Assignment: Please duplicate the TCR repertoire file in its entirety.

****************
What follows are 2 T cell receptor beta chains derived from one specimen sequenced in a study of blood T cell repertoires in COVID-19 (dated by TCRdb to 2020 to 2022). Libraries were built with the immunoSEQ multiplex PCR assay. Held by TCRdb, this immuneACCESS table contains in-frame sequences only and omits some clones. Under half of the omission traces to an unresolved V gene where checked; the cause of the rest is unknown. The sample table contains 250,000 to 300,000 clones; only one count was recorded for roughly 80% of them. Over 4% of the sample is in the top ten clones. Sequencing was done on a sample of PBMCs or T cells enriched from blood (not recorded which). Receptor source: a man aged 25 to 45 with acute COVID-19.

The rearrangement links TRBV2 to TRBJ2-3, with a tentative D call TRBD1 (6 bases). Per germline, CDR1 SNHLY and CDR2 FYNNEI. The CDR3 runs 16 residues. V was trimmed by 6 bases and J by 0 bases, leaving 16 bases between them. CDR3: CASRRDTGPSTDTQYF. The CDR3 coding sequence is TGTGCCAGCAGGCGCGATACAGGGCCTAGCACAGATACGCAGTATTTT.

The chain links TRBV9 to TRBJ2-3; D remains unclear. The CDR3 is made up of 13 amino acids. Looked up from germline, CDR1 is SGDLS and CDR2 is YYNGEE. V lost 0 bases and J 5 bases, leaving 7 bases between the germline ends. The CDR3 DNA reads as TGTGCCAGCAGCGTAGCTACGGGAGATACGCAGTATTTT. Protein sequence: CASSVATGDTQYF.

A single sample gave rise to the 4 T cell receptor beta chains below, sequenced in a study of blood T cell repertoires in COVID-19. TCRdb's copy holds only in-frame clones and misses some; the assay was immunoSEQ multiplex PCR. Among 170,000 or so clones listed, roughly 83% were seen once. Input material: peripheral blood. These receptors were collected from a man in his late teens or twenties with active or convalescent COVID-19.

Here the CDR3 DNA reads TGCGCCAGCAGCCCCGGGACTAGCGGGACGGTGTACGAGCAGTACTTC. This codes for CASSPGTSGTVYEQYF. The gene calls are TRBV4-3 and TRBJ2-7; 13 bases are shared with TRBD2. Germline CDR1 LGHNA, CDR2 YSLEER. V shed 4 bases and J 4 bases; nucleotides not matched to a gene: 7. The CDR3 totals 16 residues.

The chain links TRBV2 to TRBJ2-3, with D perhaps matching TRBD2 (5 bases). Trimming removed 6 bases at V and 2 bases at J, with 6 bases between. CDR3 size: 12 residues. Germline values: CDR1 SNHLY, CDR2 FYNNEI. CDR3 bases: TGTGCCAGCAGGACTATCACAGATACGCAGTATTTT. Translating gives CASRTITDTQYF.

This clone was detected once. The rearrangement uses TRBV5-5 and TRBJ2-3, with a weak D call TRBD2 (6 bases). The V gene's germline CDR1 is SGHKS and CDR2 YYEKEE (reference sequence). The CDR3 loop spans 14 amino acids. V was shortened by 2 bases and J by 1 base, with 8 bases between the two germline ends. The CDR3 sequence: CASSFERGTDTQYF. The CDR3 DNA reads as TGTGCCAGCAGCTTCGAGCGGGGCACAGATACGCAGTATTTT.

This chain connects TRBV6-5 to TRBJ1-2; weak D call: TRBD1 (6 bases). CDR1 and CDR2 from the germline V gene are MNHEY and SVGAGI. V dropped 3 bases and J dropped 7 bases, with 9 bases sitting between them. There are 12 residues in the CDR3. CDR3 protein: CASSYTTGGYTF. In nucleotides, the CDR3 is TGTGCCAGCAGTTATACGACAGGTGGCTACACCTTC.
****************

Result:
What follows are 2 T cell receptor beta chains derived from one specimen sequenced in a study of blood T cell repertoires in COVID-19 (dated by TCRdb to 2020 to 2022). Libraries were built with the immunoSEQ multiplex PCR assay. Held by TCRdb, this immuneACCESS table contains in-frame sequences only and omits some clones. Under half of the omission traces to an unresolved V gene where checked; the cause of the rest is unknown. The sample table contains 250,000 to 300,000 clones; only one count was recorded for roughly 80% of them. Over 4% of the sample is in the top ten clones. Sequencing was done on a sample of PBMCs or T cells enriched from blood (not recorded which). Receptor source: a man aged 25 to 45 with acute COVID-19.

The rearrangement links TRBV2 to TRBJ2-3, with a tentative D call TRBD1 (6 bases). Per germline, CDR1 SNHLY and CDR2 FYNNEI. The CDR3 runs 16 residues. V was trimmed by 6 bases and J by 0 bases, leaving 16 bases between them. CDR3: CASRRDTGPSTDTQYF. The CDR3 coding sequence is TGTGCCAGCAGGCGCGATACAGGGCCTAGCACAGATACGCAGTATTTT.

The chain links TRBV9 to TRBJ2-3; D remains unclear. The CDR3 is made up of 13 amino acids. Looked up from germline, CDR1 is SGDLS and CDR2 is YYNGEE. V lost 0 bases and J 5 bases, leaving 7 bases between the germline ends. The CDR3 DNA reads as TGTGCCAGCAGCGTAGCTACGGGAGATACGCAGTATTTT. Protein sequence: CASSVATGDTQYF.

A single sample gave rise to the 4 T cell receptor beta chains below, sequenced in a study of blood T cell repertoires in COVID-19. TCRdb's copy holds only in-frame clones and misses some; the assay was immunoSEQ multiplex PCR. Among 170,000 or so clones listed, roughly 83% were seen once. Input material: peripheral blood. These receptors were collected from a man in his late teens or twenties with active or convalescent COVID-19.

Here the CDR3 DNA reads TGCGCCAGCAGCCCCGGGACTAGCGGGACGGTGTACGAGCAGTACTTC. This codes for CASSPGTSGTVYEQYF. The gene calls are TRBV4-3 and TRBJ2-7; 13 bases are shared with TRBD2. Germline CDR1 LGHNA, CDR2 YSLEER. V shed 4 bases and J 4 bases; nucleotides not matched to a gene: 7. The CDR3 totals 16 residues.

The chain links TRBV2 to TRBJ2-3, with D perhaps matching TRBD2 (5 bases). Trimming removed 6 bases at V and 2 bases at J, with 6 bases between. CDR3 size: 12 residues. Germline values: CDR1 SNHLY, CDR2 FYNNEI. CDR3 bases: TGTGCCAGCAGGACTATCACAGATACGCAGTATTTT. Translating gives CASRTITDTQYF.

This clone was detected once. The rearrangement uses TRBV5-5 and TRBJ2-3, with a weak D call TRBD2 (6 bases). The V gene's germline CDR1 is SGHKS and CDR2 YYEKEE (reference sequence). The CDR3 loop spans 14 amino acids. V was shortened by 2 bases and J by 1 base, with 8 bases between the two germline ends. The CDR3 sequence: CASSFERGTDTQYF. The CDR3 DNA reads as TGTGCCAGCAGCTTCGAGCGGGGCACAGATACGCAGTATTTT.

This chain connects TRBV6-5 to TRBJ1-2; weak D call: TRBD1 (6 bases). CDR1 and CDR2 from the germline V gene are MNHEY and SVGAGI. V dropped 3 bases and J dropped 7 bases, with 9 bases sitting between them. There are 12 residues in the CDR3. CDR3 protein: CASSYTTGGYTF. In nucleotides, the CDR3 is TGTGCCAGCAGTTATACGACAGGTGGCTACACCTTC.